Methods in Enzymology Vol.114 Diffraction Methods for Biological Macromolecules, Part A

Discussion in 'Methods in Enzymology Book Series' started by admin, Jul 21, 2016.

  1. admin

    admin Thư Viện Sách Việt Staff Member Quản Trị Viên

    In the 1930s, when biochemists began to realize that all chemical reactions in living cells are catalyzed by enzymes, the secret of life was widely believed to lie hidden in the structure of proteins. In earlier times these had been regarded as colloids of indefinite structure, and experiments on gelatin, looked upon as a model of a typical protein, had been a favorite sport among physical chemists with a biological bent. The idea that enzymatic catalysis or oxygen transport might be understood in stereochemical terms seemed utopian. This outlook began to change slowly after the first enzyme, urease, had been crystallized by Sumner in 1928, followed soon afterward by Northrop and Herriott's crystallization of pepsin, trypsin, and chymotrypsin. Early X-ray crystallographers did try to take diffraction pictures of dried crystals of hemoglobin and other proteins, but their weak X-ray patterns were covered up by large backstops or obscured by air scattering.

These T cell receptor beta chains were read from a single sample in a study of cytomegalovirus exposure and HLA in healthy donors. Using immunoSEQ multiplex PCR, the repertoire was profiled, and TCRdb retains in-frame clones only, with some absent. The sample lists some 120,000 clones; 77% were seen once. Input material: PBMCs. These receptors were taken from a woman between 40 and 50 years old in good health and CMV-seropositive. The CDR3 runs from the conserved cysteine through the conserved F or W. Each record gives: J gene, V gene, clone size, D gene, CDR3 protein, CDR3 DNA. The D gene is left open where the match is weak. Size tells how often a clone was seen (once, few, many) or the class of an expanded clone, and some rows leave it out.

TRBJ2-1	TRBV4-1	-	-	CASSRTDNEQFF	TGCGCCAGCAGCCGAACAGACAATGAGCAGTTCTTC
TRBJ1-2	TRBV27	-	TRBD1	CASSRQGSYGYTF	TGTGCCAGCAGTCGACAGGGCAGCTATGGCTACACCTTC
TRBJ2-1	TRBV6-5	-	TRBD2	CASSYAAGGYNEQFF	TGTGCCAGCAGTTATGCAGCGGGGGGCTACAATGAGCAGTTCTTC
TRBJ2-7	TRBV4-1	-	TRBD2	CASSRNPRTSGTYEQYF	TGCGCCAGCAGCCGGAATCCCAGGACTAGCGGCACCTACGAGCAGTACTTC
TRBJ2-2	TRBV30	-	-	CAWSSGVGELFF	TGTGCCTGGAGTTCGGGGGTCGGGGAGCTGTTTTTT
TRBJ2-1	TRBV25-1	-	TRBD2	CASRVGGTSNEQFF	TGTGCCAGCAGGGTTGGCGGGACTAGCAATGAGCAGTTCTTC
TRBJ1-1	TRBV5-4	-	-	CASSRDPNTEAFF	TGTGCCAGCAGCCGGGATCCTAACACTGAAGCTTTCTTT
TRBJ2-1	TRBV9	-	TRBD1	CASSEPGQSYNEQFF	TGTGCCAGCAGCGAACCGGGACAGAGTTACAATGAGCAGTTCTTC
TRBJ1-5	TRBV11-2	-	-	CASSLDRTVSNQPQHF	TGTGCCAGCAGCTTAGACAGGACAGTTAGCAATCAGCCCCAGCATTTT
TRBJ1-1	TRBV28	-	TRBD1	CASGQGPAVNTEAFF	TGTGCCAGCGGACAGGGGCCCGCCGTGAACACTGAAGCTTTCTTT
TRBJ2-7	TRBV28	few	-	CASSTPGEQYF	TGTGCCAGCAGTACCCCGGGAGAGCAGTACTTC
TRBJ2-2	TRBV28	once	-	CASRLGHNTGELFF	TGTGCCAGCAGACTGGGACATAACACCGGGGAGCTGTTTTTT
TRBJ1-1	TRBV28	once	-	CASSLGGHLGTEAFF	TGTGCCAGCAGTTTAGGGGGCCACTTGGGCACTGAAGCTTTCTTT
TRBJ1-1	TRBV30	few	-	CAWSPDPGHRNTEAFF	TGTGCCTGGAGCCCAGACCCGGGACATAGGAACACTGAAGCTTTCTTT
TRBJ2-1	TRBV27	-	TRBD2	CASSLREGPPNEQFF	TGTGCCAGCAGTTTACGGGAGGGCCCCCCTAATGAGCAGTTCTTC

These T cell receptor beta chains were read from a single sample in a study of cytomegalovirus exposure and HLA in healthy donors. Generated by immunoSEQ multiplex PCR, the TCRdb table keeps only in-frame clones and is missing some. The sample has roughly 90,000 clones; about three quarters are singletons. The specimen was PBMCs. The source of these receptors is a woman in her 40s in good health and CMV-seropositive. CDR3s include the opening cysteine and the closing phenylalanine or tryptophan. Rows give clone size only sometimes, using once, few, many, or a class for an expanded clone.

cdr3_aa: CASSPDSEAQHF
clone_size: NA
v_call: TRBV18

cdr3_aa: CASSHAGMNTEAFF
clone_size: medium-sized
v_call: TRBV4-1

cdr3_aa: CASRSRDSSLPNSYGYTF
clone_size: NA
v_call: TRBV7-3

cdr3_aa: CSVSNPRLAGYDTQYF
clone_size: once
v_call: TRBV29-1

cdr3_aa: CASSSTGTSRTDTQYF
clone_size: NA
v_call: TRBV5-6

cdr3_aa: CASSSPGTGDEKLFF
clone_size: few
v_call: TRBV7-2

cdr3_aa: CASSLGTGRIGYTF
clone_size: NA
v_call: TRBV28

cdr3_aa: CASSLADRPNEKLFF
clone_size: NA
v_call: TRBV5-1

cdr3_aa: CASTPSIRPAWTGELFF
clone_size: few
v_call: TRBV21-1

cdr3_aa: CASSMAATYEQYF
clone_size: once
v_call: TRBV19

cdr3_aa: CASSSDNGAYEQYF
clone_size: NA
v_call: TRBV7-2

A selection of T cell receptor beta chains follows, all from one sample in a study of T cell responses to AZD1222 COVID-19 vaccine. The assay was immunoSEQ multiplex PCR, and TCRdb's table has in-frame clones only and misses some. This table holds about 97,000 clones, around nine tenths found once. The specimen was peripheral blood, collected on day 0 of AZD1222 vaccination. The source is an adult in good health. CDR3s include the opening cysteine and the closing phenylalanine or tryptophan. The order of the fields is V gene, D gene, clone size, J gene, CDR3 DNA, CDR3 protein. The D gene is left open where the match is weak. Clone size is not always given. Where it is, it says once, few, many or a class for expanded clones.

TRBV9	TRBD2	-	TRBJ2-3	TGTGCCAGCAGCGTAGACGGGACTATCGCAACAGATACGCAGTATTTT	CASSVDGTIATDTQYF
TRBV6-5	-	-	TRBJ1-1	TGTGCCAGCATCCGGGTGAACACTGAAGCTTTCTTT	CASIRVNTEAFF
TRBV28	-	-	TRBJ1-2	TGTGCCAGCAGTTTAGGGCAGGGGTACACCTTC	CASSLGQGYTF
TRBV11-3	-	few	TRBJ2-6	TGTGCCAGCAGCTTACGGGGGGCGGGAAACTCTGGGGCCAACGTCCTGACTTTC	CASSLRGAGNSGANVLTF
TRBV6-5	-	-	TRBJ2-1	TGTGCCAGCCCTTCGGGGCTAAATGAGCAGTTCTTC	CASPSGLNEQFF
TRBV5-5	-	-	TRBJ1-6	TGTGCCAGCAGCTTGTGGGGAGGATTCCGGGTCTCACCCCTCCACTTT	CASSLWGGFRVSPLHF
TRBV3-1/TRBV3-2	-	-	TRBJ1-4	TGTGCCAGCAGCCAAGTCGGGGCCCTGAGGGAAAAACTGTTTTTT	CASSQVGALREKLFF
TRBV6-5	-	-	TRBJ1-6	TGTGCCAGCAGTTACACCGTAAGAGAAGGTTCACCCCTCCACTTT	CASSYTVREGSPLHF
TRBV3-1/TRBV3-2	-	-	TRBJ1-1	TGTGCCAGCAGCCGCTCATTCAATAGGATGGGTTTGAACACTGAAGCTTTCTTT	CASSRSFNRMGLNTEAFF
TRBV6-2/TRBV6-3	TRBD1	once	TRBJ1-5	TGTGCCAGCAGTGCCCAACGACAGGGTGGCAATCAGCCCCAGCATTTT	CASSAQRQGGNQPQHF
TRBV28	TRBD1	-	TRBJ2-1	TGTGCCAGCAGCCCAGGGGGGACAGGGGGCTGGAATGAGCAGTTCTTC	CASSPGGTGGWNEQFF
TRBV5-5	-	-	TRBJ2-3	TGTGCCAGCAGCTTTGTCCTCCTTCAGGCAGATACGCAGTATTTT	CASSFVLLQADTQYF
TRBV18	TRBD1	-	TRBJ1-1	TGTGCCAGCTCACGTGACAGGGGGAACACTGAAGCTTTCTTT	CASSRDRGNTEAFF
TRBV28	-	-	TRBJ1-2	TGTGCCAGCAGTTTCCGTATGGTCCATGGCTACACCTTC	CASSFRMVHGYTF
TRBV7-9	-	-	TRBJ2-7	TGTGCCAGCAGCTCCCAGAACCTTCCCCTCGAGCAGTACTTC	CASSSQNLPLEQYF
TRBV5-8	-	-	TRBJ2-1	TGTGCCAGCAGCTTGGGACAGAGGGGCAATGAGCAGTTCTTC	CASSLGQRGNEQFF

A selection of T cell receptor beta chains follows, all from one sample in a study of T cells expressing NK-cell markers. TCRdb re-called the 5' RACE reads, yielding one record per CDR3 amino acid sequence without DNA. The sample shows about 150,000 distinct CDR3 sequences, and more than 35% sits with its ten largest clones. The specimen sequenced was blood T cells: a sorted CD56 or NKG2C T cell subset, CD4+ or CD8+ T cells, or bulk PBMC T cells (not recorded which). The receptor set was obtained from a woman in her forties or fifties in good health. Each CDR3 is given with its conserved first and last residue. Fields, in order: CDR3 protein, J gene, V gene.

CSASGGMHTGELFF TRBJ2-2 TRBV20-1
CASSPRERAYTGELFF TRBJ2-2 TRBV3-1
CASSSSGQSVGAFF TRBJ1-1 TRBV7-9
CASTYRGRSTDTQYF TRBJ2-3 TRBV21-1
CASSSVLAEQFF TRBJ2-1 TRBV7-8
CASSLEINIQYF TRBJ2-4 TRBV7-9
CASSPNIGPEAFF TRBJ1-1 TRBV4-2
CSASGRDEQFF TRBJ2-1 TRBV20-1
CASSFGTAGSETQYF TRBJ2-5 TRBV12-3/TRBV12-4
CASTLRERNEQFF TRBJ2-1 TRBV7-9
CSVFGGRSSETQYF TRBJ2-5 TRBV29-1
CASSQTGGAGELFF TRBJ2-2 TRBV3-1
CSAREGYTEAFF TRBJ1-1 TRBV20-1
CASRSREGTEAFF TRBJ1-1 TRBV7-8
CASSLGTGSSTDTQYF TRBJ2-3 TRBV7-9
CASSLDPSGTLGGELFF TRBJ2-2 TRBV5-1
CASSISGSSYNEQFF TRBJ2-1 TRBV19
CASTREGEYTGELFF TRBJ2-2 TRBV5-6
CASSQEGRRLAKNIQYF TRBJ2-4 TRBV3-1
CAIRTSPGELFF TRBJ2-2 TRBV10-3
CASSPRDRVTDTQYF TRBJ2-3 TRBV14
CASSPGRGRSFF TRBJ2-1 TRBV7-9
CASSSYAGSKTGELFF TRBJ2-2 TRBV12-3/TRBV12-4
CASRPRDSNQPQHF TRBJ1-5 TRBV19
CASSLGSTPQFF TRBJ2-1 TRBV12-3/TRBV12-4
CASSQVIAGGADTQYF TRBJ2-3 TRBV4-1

• Hardcover: 588 pages
    • Publisher: Academic Press; 1 edition (December 12, 1985)
    • Language: English
    • ISBN-10: 0121820149
    • ISBN-13: 978-0121820145
    • Product Dimensions: 1.2 x 6.2 x 9.2 inches
    Link Download
    Last edited: Nov 12, 2021

Share This Page